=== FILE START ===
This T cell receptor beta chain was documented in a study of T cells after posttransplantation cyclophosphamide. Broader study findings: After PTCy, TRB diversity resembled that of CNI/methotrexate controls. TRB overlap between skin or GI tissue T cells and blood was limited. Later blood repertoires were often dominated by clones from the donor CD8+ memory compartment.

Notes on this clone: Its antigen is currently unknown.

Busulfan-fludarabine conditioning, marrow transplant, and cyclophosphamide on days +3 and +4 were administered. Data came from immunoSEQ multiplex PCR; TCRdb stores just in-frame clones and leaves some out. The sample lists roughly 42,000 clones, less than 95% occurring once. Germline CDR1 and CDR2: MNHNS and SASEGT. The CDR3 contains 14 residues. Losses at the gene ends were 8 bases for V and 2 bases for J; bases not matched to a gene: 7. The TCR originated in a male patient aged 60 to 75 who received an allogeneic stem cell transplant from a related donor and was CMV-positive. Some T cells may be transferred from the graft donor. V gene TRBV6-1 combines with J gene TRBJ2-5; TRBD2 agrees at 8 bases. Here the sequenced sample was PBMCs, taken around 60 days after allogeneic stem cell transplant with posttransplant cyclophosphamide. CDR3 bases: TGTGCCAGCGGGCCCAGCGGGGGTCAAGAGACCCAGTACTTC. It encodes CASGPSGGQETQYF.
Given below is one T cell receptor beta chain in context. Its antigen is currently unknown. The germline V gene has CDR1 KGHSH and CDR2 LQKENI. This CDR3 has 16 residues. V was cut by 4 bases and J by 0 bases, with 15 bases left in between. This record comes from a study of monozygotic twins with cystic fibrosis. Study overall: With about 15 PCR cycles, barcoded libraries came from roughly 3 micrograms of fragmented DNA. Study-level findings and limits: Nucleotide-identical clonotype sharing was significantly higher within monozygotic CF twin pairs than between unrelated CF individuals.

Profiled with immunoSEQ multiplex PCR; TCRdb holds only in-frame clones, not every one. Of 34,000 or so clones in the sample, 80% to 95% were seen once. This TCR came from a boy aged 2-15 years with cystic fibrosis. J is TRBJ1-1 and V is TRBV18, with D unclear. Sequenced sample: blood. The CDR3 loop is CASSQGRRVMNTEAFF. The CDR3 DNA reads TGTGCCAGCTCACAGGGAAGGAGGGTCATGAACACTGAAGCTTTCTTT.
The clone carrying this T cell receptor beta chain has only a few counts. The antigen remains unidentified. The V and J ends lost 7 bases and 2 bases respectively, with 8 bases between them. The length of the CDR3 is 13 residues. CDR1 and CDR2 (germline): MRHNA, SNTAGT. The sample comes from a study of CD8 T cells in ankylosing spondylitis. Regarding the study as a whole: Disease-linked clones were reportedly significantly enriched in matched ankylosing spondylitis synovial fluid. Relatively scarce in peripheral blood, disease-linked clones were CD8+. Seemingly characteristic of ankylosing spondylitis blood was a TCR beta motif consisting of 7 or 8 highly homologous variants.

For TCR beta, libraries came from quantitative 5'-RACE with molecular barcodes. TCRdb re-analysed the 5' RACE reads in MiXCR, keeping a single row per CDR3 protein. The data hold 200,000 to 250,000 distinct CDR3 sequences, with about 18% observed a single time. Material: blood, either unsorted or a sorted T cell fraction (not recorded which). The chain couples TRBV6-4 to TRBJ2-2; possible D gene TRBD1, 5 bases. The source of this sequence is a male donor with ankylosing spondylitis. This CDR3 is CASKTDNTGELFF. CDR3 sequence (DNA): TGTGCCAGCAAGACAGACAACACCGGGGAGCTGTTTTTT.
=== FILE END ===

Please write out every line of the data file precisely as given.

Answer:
This T cell receptor beta chain was documented in a study of T cells after posttransplantation cyclophosphamide. Broader study findings: After PTCy, TRB diversity resembled that of CNI/methotrexate controls. TRB overlap between skin or GI tissue T cells and blood was limited. Later blood repertoires were often dominated by clones from the donor CD8+ memory compartment.

Notes on this clone: Its antigen is currently unknown.

Busulfan-fludarabine conditioning, marrow transplant, and cyclophosphamide on days +3 and +4 were administered. Data came from immunoSEQ multiplex PCR; TCRdb stores just in-frame clones and leaves some out. The sample lists roughly 42,000 clones, less than 95% occurring once. Germline CDR1 and CDR2: MNHNS and SASEGT. The CDR3 contains 14 residues. Losses at the gene ends were 8 bases for V and 2 bases for J; bases not matched to a gene: 7. The TCR originated in a male patient aged 60 to 75 who received an allogeneic stem cell transplant from a related donor and was CMV-positive. Some T cells may be transferred from the graft donor. V gene TRBV6-1 combines with J gene TRBJ2-5; TRBD2 agrees at 8 bases. Here the sequenced sample was PBMCs, taken around 60 days after allogeneic stem cell transplant with posttransplant cyclophosphamide. CDR3 bases: TGTGCCAGCGGGCCCAGCGGGGGTCAAGAGACCCAGTACTTC. It encodes CASGPSGGQETQYF.
Given below is one T cell receptor beta chain in context. Its antigen is currently unknown. The germline V gene has CDR1 KGHSH and CDR2 LQKENI. This CDR3 has 16 residues. V was cut by 4 bases and J by 0 bases, with 15 bases left in between. This record comes from a study of monozygotic twins with cystic fibrosis. Study overall: With about 15 PCR cycles, barcoded libraries came from roughly 3 micrograms of fragmented DNA. Study-level findings and limits: Nucleotide-identical clonotype sharing was significantly higher within monozygotic CF twin pairs than between unrelated CF individuals.

Profiled with immunoSEQ multiplex PCR; TCRdb holds only in-frame clones, not every one. Of 34,000 or so clones in the sample, 80% to 95% were seen once. This TCR came from a boy aged 2-15 years with cystic fibrosis. J is TRBJ1-1 and V is TRBV18, with D unclear. Sequenced sample: blood. The CDR3 loop is CASSQGRRVMNTEAFF. The CDR3 DNA reads TGTGCCAGCTCACAGGGAAGGAGGGTCATGAACACTGAAGCTTTCTTT.
The clone carrying this T cell receptor beta chain has only a few counts. The antigen remains unidentified. The V and J ends lost 7 bases and 2 bases respectively, with 8 bases between them. The length of the CDR3 is 13 residues. CDR1 and CDR2 (germline): MRHNA, SNTAGT. The sample comes from a study of CD8 T cells in ankylosing spondylitis. Regarding the study as a whole: Disease-linked clones were reportedly significantly enriched in matched ankylosing spondylitis synovial fluid. Relatively scarce in peripheral blood, disease-linked clones were CD8+. Seemingly characteristic of ankylosing spondylitis blood was a TCR beta motif consisting of 7 or 8 highly homologous variants.

For TCR beta, libraries came from quantitative 5'-RACE with molecular barcodes. TCRdb re-analysed the 5' RACE reads in MiXCR, keeping a single row per CDR3 protein. The data hold 200,000 to 250,000 distinct CDR3 sequences, with about 18% observed a single time. Material: blood, either unsorted or a sorted T cell fraction (not recorded which). The chain couples TRBV6-4 to TRBJ2-2; possible D gene TRBD1, 5 bases. The source of this sequence is a male donor with ankylosing spondylitis. This CDR3 is CASKTDNTGELFF. CDR3 sequence (DNA): TGTGCCAGCAAGACAGACAACACCGGGGAGCTGTTTTTT.